Liberal groups said efforts to paint the Family Research Council incident as an attack on religion were disingenuous.

“Religious Right groups have long equated any criticism of their positions or tactics as attacks on their freedom of speech and religion,” the group People for the American Way said in a post Friday on its “Right Wing Watch” site. “Now they are taking it a step further to say that critics must stop calling out their hateful rhetoric and naming it as such. ...

“FRC was not labeled a hate group because of a simple policy disagreement, as FRC's backers would have you believe,” the post continued. “The SPLC (Southern Poverty Law Center) cited very specific examples of FRC's wildly inflammatory anti-gay language."

But Erick Erickson, a conservative blogger and CNN contributor, framed this week's attack as part of a campaign against Christianity that extends past American shores.

"Christianity has become an acceptable target for an increasingly secular western world," he wrote in an e-mail message. "In much of Europe and Canada, preaching orthodox Christian tenets about gay lifestyles, etc. can see a preacher punished by the state.

"While the left routinely accuses mainstream Christian leaders of intolerance," he continued, "what many Christians see in turn is a secular media and society showing increasingly open hostility toward Christians for believing what secular society considers incorrect values."

- CNN Belief Blog Co-Editor

Filed under: Christianity

soundoff (900 Responses)
  1. Angie

    I don't get why the guy had a bag of Chick-Fil-A. Shouldn't he have been boycotting them?

    August 17, 2012 at 5:13 pm |
    • I'm not a GOPer, nor do I play one on TV


      I don't think anyone (other than the paranoid Mr. Perkins) is suggesting that Mr. Floyd Lee Corkins II had thought out his plan rationally.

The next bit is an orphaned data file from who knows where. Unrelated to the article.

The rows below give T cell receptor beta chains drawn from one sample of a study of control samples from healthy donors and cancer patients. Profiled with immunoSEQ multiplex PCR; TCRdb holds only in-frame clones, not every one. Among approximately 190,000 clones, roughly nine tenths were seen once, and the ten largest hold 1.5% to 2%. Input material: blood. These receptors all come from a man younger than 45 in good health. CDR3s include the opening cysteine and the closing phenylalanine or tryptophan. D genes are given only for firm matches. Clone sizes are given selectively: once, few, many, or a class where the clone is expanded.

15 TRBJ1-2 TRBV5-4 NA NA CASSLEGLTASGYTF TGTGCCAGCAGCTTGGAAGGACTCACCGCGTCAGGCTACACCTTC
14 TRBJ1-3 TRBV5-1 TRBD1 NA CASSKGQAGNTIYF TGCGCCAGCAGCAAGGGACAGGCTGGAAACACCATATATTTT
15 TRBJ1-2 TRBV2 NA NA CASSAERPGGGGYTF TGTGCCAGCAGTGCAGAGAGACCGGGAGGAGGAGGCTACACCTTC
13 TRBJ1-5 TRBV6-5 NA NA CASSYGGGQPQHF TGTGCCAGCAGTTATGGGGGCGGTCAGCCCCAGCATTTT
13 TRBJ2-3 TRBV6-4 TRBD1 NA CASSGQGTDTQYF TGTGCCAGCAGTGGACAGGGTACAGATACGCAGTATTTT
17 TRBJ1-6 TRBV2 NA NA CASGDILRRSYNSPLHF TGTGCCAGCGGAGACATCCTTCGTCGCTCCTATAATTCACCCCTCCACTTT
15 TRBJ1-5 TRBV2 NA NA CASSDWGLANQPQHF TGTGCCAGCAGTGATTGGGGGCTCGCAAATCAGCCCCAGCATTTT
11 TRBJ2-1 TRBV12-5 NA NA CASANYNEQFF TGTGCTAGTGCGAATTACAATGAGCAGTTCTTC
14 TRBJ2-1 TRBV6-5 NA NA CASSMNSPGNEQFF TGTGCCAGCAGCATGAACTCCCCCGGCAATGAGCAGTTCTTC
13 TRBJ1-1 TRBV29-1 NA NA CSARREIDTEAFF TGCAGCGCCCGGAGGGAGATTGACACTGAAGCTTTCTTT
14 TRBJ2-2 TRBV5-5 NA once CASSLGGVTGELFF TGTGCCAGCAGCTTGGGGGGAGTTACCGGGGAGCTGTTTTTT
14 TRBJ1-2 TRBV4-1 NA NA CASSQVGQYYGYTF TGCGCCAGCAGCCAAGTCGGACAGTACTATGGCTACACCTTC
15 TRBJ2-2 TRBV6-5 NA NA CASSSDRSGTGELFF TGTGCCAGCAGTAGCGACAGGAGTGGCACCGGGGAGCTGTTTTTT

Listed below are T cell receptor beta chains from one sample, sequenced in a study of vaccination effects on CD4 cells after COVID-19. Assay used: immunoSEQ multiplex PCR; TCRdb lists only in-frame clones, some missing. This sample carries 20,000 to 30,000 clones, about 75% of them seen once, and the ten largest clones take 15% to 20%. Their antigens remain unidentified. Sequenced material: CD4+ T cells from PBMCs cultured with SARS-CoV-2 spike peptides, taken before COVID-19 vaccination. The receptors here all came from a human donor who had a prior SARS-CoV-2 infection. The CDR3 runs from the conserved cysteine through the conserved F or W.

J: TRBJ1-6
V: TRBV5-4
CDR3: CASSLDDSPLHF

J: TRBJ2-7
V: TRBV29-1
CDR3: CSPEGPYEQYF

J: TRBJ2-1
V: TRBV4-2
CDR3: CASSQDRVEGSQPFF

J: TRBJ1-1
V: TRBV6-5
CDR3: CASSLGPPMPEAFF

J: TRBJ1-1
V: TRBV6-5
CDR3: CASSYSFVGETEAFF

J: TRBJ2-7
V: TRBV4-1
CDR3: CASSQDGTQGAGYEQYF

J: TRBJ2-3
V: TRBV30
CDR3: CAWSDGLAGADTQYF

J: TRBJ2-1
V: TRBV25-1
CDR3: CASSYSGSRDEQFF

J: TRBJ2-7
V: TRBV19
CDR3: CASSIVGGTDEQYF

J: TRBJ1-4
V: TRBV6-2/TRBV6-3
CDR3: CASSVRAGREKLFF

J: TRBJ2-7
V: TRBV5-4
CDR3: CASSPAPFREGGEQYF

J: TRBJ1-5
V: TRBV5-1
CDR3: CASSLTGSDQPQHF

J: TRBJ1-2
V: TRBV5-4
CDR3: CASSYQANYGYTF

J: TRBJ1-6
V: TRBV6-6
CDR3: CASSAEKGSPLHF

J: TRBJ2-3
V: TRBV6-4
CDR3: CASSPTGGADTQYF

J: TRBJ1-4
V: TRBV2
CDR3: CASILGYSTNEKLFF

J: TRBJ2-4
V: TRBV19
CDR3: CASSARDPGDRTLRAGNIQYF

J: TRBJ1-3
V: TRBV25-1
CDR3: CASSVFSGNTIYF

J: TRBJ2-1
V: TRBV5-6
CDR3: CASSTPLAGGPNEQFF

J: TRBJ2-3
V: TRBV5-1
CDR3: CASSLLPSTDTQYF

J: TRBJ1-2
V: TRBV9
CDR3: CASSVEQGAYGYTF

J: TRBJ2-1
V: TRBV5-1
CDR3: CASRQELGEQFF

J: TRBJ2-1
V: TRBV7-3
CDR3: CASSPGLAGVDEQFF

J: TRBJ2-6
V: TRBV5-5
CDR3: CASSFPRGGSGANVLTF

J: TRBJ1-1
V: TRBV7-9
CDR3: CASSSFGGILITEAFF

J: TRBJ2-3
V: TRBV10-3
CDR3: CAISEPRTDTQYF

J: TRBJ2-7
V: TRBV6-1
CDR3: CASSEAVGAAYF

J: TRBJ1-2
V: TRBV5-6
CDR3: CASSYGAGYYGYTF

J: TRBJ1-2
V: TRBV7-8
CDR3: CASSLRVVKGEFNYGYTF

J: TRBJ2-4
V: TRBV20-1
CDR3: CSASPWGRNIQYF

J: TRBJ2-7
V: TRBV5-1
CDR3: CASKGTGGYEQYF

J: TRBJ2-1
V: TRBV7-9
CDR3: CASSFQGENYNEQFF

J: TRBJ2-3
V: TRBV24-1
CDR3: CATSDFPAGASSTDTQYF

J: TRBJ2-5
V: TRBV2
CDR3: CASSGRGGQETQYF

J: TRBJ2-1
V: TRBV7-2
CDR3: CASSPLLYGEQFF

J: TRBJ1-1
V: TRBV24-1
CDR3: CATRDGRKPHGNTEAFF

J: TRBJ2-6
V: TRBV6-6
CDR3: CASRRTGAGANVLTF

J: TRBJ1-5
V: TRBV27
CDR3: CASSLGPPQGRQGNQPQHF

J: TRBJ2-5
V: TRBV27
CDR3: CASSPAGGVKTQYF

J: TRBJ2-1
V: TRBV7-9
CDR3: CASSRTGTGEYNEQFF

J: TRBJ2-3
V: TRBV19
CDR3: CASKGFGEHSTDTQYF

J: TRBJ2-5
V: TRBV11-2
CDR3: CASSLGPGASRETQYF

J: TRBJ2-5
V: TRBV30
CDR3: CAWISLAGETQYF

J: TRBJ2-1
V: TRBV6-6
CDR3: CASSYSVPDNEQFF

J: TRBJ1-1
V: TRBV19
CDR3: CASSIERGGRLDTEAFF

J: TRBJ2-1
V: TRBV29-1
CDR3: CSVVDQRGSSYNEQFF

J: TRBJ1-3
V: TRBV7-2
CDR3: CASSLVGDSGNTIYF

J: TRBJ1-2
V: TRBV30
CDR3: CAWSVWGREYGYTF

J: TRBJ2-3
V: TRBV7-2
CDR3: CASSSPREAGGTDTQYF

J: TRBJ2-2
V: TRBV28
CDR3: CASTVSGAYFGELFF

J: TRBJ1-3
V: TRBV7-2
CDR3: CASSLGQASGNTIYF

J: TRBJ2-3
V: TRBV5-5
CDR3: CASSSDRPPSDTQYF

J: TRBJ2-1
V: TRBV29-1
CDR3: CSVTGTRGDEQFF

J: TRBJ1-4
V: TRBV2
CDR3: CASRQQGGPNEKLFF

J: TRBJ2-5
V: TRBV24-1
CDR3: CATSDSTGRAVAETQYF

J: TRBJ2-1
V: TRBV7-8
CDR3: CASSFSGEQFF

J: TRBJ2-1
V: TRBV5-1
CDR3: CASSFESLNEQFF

August 17, 2012 at 5:25 pm |
    • nofaith

      Yeah really! Shouldn't he have beenm hauling around a bunch of Big Macs or whatnot? And why 20 of them?

      August 17, 2012 at 5:37 pm |
  2. spartan74

    The Christians are at war with everyone who don't believe like they do. Hell, they're even at war with each other because of different interpretations of the Bible. Christians have murdered countless people, destroyed civilizations and completely wiped out entire cultures for no other reason than for refusing to worship their Christian God. Now they want to whine because some of the hatred and evil they've inflicted onto the world has come back to live on their door step.

    August 17, 2012 at 5:07 pm |
    • HeavenSent

      Then the atheist carpetbaggers go in and grab the spoils of war and sell them to the highest bidder.

      August 17, 2012 at 5:11 pm |
  3. Godoflunaticscreation


    August 17, 2012 at 5:04 pm |
  4. Bob, NY

    Hey Christians...Which party loves war? Which party is known for taking from the poor and giving to the rich? Which party wants to let "Big Oil" destroy our oceans and aquifers? Which party wants to judge women...even though God said that was his claim? Which party thinks the ninth commandment was just a suggestion? Which party wants voters to carry Government issued, photo IDs? Is this the start of "The Mark" mentioned in the Bible? Maybe, they will have us tattoo it on our heads or forearms. You guys better pay attention to which Lord you're serving... that just might be why we were given a brain.

    August 17, 2012 at 5:03 pm |
    • HeavenSent

      LOL. The mark of the beast is what's in between the gray matter of the nonbeliever.

      August 17, 2012 at 5:13 pm |
    • Bob, NY

      You guys still put bones in your noses, dance around a campfire, and toss perfectly good virgins in a volcano? We have that gray matter between our ears to THINK! Truth and fiction are everywhere. Don't we have knowledge of good and evil etched in our hearts? I'd hate to imagine what your mind images as heaven. Creepy, Scary! God created infidels for you guys to judge and kill? Have we become "The Twilight Zone"?